October 3rd, 2011
Zoh and I are organizing a corset-making panel, with eight costumers, scholars, and designers each presenting one or two corsets. Most are historic reproductions, though there are also a few modern pieces, inspired by the rich history of the corset.
We’re going to run it like an open mic, with Zoh playing emcee. Each presenter will show off their handiwork, talking about their research, inspiration, and construction. I just bought a 5-minute hourglass timer for the event — pun definitely intended. We’ll also be demonstrating the corsets, helping one another to lace. Afterwards, there will be time for the audience to meet the corsetieres and ask their advice on corset making. And of course, all this in an East Village bar!
October 2nd, 2011
Yesterday afternoon, eight ladies and two gentlemen gathered in the basement of the Ottendorfer Library under the auspices of the New York Nineteenth Century Society to learn about crocheted lace. I was drafted to deliver the opening remarks, since I’ve been reading about crochet lately, thanks to my petticoat
After my little speech, complete with a few gems culled straight from period sources (stay tuned for a full article on early crochet as soon as I get the time to put it together), everyone whipped out their hooks. We began making samples from the triangular looped 1855 pattern I found in Peterson’s and used for my recently completed petticoat.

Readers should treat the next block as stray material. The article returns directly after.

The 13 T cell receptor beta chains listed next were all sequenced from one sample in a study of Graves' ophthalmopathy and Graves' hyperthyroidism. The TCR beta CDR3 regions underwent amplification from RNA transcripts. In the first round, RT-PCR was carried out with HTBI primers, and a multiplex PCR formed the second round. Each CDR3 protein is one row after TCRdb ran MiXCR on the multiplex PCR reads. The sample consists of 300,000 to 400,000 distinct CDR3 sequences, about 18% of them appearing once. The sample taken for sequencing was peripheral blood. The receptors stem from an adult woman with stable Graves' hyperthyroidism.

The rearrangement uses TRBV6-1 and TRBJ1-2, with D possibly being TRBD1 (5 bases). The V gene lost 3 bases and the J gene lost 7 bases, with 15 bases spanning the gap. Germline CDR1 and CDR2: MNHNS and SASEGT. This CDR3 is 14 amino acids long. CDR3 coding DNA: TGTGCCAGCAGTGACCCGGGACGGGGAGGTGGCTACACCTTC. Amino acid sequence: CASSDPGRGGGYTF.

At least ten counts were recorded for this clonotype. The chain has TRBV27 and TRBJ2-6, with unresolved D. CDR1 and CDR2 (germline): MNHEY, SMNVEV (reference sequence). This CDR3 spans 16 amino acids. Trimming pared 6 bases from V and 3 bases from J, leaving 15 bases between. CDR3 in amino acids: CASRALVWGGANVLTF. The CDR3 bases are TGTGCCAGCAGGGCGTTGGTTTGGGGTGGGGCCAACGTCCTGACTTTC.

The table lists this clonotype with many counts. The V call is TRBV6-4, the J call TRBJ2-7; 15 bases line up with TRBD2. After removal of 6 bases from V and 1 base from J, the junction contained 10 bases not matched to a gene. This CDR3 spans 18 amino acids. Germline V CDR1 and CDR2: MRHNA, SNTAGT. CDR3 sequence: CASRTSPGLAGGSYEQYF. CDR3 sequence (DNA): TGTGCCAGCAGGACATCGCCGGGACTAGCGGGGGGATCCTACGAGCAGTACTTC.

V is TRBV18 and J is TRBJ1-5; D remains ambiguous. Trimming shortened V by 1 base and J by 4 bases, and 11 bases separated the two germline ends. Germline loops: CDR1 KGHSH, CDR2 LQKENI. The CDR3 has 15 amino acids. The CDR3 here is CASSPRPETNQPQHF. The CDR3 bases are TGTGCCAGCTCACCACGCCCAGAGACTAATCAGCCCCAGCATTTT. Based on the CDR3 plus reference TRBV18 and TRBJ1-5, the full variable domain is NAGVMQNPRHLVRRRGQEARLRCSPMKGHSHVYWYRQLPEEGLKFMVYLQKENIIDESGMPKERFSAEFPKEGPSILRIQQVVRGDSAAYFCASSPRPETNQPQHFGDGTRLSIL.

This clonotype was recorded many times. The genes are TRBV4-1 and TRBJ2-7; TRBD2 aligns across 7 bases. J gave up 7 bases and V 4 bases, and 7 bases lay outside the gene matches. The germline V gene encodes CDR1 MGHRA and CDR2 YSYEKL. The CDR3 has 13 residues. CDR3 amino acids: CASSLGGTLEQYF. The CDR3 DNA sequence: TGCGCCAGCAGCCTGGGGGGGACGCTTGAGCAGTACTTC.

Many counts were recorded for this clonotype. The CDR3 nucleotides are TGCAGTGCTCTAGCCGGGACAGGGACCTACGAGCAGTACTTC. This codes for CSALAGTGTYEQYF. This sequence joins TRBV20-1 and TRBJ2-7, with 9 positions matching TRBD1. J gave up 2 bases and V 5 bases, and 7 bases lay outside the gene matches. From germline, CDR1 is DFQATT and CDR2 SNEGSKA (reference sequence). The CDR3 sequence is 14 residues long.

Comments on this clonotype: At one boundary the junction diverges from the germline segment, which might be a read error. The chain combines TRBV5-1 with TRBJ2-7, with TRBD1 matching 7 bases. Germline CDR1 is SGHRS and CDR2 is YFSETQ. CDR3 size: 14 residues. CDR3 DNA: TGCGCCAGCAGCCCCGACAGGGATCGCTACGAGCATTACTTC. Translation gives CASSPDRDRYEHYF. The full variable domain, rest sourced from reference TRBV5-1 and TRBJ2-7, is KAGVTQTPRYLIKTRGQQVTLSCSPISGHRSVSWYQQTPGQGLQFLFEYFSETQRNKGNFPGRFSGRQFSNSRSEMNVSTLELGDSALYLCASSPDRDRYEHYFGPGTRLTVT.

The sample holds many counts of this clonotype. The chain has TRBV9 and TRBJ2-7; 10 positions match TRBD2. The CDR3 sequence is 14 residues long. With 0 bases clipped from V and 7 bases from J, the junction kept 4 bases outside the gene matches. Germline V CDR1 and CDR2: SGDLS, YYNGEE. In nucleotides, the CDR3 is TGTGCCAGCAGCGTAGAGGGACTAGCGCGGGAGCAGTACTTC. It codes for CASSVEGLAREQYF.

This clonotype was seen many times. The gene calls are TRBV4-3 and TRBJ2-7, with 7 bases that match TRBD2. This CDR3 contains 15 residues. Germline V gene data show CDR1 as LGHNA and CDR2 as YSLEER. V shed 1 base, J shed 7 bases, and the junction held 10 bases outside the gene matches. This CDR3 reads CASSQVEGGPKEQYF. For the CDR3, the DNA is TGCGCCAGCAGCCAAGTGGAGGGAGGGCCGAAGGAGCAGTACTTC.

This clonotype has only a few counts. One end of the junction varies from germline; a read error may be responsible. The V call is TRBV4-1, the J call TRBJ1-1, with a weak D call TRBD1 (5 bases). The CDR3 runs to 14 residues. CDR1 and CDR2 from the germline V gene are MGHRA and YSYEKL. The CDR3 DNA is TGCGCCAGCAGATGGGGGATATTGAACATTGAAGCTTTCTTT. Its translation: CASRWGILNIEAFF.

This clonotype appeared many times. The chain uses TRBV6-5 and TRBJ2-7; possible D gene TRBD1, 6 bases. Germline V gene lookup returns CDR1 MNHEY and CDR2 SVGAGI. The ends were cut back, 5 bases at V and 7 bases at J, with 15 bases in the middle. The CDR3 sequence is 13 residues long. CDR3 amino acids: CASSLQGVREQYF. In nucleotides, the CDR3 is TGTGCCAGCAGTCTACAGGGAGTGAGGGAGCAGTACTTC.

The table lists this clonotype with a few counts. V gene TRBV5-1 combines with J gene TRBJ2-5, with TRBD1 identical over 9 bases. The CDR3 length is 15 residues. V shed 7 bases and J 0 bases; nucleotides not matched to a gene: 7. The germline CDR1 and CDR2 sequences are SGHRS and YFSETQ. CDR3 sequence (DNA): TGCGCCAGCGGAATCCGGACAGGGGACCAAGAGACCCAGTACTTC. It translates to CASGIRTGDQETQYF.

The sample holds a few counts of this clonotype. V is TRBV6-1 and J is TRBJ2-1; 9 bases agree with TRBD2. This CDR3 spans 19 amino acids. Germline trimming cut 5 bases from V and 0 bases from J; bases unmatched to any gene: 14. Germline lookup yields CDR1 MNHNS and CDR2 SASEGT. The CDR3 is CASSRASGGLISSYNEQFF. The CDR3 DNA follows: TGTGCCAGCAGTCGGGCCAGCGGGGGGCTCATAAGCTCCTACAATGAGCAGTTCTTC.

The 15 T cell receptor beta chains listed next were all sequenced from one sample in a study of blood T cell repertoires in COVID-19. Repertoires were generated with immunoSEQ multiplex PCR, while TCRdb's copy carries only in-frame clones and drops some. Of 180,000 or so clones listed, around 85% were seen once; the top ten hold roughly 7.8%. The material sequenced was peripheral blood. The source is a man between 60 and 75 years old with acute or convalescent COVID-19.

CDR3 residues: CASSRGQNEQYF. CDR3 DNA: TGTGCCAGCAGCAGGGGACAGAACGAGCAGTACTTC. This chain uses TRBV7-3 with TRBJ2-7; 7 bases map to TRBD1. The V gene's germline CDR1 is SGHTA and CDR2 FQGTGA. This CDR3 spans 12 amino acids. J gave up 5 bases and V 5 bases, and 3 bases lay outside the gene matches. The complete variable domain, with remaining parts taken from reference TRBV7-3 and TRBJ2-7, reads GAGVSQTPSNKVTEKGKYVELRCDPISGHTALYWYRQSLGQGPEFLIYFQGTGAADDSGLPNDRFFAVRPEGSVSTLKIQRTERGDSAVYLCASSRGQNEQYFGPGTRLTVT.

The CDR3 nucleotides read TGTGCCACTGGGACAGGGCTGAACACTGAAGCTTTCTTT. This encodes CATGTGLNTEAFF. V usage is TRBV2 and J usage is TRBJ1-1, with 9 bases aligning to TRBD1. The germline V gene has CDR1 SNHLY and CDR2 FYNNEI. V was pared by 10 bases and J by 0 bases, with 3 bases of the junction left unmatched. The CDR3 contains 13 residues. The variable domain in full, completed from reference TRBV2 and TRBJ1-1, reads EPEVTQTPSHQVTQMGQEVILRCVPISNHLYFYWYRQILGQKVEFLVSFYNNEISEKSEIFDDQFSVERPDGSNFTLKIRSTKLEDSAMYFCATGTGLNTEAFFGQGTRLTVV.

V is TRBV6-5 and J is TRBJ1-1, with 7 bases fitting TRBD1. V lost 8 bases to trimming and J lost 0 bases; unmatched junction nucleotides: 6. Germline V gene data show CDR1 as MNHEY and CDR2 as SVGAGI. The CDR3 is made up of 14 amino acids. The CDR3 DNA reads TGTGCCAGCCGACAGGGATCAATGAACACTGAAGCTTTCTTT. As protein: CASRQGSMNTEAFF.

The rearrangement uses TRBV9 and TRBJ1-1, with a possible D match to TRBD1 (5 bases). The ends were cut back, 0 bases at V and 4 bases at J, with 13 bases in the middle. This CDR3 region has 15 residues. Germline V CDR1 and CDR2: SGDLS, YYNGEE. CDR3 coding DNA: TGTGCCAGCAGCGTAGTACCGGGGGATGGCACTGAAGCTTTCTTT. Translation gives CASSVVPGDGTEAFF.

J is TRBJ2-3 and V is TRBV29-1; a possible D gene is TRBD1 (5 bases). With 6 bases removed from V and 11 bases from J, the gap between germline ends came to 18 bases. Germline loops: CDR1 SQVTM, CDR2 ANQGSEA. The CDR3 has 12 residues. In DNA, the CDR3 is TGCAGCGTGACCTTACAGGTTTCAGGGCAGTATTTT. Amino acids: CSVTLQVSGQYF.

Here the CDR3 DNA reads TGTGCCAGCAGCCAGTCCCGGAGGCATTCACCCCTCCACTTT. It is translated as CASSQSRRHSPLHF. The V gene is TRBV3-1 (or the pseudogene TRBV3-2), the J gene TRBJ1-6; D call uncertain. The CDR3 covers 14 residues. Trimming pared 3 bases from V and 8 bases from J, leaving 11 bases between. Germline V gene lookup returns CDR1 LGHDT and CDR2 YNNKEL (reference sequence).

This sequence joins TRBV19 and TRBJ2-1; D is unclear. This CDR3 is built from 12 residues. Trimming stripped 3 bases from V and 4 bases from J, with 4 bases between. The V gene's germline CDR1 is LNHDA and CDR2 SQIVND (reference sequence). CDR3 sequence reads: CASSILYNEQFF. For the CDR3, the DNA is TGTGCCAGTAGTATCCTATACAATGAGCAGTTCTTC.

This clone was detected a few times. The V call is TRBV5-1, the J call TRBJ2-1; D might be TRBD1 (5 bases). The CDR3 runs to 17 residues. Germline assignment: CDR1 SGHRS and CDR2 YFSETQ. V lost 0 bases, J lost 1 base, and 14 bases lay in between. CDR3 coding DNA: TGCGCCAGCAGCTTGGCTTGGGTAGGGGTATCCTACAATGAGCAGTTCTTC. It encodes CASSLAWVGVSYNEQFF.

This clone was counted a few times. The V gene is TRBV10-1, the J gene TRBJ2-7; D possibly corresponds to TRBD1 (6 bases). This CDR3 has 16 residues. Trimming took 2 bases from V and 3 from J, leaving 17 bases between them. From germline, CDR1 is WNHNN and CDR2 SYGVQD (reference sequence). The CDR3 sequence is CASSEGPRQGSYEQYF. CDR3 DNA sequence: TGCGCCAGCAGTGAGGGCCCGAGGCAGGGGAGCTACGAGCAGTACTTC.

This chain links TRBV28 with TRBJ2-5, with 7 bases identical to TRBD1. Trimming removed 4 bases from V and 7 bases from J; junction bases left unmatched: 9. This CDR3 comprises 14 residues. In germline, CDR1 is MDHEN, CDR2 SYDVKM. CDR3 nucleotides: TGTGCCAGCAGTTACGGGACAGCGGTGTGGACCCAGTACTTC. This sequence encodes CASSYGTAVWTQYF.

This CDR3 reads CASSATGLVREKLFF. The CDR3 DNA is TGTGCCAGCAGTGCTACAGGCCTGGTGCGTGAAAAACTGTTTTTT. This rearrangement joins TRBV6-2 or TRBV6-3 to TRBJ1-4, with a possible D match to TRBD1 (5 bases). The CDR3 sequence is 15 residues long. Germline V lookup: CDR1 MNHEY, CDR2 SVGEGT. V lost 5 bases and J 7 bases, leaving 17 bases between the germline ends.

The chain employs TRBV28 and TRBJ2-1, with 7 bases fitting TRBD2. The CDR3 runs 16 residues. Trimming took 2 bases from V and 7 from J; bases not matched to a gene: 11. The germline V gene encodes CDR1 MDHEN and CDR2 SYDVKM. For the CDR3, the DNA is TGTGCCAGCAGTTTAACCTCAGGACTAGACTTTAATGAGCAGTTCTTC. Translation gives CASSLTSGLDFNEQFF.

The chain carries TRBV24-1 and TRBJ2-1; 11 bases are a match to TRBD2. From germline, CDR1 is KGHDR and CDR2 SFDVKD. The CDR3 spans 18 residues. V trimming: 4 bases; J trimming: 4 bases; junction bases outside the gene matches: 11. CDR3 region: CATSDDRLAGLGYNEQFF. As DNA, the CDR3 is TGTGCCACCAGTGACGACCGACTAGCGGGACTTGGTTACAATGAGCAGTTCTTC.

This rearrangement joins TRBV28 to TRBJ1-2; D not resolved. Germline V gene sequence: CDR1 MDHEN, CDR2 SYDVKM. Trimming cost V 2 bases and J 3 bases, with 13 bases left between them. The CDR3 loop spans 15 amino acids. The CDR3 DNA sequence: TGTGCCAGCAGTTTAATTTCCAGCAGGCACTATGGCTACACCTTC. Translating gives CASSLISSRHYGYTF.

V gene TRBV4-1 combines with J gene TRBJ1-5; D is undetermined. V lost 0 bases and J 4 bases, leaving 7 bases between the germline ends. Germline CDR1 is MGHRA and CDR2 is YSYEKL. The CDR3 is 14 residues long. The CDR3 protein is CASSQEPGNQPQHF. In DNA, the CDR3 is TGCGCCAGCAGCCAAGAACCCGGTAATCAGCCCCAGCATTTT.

Luckily, everyone there already knew how to crochet. I was just leading them a bit further down the primrose path to needlework insanity. They caught on quickly, producing impressive headers for their samples, and even getting so far as the first row of loops. The photo above shows one of our talented hand-work circle members in mid-double-crochet.
Here’s an audio excerpt from the introduction I gave. Before you listen, a couple of possible errata. I call point lace an embroidered lace, but I think it would be more accurately termed a needle lace. Also, I say that Peterson’s is searchable on ProQuest. I don’t believe it is…but there is another major database that many research libraries do carry with Peterson’s, if I could only remember which one!
After I finished my little speech, everyone set to work. I wandered around helping as needed, and working on my own petticoat trim. To make it more portable, I wrapped it around my neck (as captured in this photograph by my handsome and talented father, who was in attendance).
February 15th, 2011
Guess what I’m doing on March 23?
Wednesday, March 23, 7 p.m.
Lecture: Hand-Sewing in the 1850s — 60 Years before the Triangle Shirtwaist Fire
In participation with Remember the Triangle Fire Coalition’s 100th anniversary memorial
Before sewing machines and factories revolutionized clothing production in the second half of the 19th century, most garments were made entirely by hand. Learn about forgotten hand-sewing methods used at home and in dressmaker’s workshops during the mid-19th century in this “hands-on” presentation. $15, $10 Students & Seniors, Free for MHM Members.
I hope you’ll be there! You can purchase tickets by clicking here.